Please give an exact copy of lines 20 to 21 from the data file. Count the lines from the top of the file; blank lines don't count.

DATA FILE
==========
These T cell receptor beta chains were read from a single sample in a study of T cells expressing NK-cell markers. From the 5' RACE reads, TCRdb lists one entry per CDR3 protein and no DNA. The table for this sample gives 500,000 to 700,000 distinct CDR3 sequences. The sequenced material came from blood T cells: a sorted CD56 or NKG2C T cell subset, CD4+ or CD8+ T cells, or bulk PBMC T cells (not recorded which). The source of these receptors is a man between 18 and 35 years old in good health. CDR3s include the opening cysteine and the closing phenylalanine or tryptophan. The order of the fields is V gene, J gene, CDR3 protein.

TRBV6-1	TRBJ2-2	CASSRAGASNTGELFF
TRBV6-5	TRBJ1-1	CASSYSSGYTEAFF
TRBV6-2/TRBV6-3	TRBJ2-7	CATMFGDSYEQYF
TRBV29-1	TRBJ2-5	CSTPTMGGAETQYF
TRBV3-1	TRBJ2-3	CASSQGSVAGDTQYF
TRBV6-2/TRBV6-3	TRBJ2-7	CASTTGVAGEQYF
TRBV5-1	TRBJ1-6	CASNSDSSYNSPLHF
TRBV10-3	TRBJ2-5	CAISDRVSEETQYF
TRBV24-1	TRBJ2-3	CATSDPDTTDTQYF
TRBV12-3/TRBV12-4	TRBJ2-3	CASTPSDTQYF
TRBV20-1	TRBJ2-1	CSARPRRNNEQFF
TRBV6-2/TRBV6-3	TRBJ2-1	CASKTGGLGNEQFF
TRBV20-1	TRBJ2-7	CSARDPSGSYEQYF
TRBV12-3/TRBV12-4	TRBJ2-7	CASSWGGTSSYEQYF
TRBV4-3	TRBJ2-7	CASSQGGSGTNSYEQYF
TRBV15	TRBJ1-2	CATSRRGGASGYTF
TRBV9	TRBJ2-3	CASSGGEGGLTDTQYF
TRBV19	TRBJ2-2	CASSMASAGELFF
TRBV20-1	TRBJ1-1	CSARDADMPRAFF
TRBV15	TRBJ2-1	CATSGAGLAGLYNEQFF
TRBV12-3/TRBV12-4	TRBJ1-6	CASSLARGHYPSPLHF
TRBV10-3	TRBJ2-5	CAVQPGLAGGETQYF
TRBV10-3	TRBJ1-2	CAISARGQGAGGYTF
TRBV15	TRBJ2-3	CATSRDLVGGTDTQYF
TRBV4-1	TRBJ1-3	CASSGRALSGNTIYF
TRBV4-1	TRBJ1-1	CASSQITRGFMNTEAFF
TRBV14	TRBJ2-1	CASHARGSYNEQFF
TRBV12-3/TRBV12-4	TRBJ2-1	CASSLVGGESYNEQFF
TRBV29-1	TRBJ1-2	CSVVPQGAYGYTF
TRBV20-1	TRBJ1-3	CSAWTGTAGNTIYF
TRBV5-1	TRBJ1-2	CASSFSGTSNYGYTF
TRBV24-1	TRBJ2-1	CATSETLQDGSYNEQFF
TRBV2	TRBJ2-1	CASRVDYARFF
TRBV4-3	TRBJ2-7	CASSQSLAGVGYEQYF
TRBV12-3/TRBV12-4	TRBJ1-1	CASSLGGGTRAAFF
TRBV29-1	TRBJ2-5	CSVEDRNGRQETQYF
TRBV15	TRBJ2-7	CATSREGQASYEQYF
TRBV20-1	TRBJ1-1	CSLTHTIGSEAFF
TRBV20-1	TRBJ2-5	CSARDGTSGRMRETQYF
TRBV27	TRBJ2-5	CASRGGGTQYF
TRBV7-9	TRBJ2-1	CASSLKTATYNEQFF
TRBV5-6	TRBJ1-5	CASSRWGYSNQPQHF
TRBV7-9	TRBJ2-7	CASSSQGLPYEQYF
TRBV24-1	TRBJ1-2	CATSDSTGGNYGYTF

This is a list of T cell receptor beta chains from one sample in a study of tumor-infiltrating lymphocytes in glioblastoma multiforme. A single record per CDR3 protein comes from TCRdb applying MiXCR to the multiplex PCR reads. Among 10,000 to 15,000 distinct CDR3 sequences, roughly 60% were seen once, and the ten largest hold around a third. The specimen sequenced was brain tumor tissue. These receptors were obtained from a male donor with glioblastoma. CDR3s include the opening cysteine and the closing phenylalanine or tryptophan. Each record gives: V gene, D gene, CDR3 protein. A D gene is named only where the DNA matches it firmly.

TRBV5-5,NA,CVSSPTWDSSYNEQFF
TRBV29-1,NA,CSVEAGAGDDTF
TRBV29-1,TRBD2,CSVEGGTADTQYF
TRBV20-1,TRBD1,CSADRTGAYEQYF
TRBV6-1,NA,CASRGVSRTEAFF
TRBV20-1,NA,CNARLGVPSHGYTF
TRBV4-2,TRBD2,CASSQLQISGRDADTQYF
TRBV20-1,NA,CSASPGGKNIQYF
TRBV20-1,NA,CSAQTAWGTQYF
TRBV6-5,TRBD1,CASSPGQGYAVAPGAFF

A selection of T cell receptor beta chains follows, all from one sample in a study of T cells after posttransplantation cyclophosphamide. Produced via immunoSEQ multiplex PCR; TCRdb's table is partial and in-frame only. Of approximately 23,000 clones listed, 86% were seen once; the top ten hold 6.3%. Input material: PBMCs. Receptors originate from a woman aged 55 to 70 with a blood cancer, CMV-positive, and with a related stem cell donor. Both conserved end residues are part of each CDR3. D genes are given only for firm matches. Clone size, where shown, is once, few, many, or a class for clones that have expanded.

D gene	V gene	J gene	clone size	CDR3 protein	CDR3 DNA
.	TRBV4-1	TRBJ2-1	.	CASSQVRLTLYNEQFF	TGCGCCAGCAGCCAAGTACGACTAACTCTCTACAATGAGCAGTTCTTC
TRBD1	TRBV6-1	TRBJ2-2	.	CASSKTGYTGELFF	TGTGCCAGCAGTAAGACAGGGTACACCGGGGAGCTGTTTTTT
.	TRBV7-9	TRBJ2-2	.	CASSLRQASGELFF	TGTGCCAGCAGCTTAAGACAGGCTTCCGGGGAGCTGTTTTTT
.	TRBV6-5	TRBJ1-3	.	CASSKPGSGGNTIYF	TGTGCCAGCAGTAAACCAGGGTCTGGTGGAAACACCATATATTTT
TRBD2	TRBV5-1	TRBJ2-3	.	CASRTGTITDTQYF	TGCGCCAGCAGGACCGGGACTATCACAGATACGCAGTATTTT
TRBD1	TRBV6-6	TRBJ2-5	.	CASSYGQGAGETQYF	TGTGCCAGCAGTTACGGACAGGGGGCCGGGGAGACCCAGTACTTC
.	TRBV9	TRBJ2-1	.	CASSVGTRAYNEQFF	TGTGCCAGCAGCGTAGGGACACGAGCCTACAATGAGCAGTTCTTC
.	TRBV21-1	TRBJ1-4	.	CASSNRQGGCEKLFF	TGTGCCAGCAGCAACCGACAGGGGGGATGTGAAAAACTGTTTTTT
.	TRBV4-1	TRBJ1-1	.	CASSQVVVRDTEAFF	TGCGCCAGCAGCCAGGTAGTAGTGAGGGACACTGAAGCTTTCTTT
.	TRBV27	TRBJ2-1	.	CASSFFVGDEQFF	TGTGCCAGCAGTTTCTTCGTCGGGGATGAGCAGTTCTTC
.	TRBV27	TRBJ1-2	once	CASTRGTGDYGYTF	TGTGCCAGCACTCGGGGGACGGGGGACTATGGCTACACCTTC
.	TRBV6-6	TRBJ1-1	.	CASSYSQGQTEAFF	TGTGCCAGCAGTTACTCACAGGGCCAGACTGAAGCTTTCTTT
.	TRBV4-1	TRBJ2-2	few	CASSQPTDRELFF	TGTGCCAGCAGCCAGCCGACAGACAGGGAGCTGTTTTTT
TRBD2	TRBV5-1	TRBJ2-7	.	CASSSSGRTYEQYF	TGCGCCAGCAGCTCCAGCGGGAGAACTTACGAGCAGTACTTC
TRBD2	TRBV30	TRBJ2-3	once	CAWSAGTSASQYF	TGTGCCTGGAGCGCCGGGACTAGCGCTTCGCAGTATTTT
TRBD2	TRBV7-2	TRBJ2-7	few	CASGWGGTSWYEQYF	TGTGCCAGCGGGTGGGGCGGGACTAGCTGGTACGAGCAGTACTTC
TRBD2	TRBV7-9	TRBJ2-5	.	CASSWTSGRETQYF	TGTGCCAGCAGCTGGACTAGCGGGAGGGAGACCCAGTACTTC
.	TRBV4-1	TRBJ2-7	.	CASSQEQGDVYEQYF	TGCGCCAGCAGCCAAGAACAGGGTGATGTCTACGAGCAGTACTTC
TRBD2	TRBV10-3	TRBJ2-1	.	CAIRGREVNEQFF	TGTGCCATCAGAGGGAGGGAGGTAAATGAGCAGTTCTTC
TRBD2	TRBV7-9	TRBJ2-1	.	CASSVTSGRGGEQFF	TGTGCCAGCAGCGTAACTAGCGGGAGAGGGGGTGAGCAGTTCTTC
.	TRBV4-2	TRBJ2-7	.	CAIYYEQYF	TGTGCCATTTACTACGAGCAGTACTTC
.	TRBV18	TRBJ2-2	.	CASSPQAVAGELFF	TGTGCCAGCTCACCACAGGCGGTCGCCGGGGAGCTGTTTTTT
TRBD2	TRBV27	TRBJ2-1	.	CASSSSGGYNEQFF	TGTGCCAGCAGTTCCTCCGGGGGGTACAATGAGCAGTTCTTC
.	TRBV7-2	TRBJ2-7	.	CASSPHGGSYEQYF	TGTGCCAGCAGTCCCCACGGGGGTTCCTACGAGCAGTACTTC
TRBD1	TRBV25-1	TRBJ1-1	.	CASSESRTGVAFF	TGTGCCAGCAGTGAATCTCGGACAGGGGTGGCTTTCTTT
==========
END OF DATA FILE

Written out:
TRBV20-1	TRBJ1-1	CSARDADMPRAFF
TRBV15	TRBJ2-1	CATSGAGLAGLYNEQFF